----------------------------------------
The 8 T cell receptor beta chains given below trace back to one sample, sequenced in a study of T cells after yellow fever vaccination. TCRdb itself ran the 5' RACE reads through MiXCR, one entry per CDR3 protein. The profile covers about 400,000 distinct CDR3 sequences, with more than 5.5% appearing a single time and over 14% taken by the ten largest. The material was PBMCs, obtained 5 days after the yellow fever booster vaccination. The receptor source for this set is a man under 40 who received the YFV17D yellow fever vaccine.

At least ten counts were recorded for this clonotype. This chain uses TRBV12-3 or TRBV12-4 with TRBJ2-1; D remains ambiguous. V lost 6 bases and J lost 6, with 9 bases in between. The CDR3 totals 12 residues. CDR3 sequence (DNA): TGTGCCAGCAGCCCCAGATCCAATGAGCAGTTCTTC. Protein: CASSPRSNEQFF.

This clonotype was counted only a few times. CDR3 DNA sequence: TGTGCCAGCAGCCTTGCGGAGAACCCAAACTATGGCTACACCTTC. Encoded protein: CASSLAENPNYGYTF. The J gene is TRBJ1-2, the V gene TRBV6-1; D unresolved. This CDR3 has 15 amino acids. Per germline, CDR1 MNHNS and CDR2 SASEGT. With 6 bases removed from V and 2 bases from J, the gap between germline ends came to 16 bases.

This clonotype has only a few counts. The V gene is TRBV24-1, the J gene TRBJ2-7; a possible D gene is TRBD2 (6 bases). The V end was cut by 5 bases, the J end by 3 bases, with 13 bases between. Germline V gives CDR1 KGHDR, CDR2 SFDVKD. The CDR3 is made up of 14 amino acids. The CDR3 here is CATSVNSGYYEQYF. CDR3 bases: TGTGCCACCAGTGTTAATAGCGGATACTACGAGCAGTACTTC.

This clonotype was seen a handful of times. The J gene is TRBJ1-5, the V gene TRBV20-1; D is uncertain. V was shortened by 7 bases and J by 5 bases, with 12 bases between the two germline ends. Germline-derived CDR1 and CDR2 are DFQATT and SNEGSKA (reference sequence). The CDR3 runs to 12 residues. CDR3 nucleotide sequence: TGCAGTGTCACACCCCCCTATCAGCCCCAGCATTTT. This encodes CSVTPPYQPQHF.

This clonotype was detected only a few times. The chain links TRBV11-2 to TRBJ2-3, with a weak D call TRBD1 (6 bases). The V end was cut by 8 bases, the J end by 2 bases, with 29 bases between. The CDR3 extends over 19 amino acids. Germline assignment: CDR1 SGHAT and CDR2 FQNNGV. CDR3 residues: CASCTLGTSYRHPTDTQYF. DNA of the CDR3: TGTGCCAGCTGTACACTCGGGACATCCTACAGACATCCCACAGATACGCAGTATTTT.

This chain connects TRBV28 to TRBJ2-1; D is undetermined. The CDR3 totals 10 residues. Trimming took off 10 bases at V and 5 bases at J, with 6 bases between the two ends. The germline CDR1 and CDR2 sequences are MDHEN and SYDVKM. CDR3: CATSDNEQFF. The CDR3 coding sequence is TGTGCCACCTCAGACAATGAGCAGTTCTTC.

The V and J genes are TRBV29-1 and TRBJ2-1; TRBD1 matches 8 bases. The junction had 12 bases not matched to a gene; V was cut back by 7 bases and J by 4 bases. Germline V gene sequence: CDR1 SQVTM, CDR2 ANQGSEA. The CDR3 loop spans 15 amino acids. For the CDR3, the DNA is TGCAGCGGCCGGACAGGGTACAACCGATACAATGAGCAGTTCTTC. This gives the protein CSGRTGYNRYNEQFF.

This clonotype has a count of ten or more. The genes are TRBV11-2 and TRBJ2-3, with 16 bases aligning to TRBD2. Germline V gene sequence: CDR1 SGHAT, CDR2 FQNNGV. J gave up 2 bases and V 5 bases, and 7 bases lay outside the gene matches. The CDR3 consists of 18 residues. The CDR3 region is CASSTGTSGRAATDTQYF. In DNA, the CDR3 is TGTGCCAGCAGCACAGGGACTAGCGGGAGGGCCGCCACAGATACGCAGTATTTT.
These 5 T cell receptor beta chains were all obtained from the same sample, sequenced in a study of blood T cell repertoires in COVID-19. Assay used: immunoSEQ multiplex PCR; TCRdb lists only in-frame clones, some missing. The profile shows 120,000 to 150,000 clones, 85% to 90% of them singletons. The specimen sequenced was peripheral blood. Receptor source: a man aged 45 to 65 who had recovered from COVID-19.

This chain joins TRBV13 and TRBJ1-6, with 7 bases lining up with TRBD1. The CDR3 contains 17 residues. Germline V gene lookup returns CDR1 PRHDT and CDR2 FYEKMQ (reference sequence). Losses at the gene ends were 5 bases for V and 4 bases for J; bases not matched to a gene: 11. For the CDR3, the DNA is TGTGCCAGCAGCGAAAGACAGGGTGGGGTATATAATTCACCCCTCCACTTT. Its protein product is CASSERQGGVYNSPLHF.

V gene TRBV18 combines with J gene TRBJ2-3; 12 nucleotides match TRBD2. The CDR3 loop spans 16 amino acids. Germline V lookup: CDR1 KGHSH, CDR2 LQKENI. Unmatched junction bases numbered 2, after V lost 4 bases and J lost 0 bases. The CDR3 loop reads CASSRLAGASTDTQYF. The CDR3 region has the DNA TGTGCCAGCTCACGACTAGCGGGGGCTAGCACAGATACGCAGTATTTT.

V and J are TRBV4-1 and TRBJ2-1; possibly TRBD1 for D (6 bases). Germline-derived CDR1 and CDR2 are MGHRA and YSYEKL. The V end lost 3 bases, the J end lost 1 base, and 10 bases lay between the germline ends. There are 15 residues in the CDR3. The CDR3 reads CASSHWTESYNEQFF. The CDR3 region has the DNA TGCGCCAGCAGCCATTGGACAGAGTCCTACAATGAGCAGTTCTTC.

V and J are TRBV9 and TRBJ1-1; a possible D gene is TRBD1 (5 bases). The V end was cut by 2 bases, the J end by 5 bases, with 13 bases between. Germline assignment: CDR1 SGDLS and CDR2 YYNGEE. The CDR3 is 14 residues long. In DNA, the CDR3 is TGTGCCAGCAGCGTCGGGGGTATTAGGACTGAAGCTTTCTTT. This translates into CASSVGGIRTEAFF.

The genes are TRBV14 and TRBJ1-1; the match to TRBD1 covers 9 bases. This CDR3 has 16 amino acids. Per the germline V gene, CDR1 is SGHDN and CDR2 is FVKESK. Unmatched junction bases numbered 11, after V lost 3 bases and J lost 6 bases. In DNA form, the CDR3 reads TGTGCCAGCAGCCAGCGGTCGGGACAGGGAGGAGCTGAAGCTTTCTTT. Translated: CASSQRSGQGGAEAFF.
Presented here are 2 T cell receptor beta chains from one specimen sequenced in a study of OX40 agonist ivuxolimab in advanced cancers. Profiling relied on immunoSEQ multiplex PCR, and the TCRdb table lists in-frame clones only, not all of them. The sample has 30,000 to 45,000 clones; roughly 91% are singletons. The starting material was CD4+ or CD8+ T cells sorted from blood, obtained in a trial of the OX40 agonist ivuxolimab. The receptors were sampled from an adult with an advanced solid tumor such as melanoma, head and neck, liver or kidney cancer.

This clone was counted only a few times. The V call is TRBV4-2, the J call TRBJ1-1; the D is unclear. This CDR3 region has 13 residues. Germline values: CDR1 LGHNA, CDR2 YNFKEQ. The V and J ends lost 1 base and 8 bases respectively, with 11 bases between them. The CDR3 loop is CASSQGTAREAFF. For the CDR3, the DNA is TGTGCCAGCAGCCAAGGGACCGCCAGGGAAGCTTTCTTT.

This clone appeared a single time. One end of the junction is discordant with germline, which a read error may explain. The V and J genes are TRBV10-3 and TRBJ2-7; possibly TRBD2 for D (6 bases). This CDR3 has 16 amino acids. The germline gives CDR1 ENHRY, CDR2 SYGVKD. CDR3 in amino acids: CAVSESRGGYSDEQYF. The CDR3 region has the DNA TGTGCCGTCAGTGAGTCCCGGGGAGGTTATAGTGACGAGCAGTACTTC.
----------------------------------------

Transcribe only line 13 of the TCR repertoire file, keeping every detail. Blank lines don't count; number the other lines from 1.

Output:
V and J are TRBV4-1 and TRBJ2-1; possibly TRBD1 for D (6 bases). Germline-derived CDR1 and CDR2 are MGHRA and YSYEKL. The V end lost 3 bases, the J end lost 1 base, and 10 bases lay between the germline ends. There are 15 residues in the CDR3. The CDR3 reads CASSHWTESYNEQFF. The CDR3 region has the DNA TGCGCCAGCAGCCATTGGACAGAGTCCTACAATGAGCAGTTCTTC.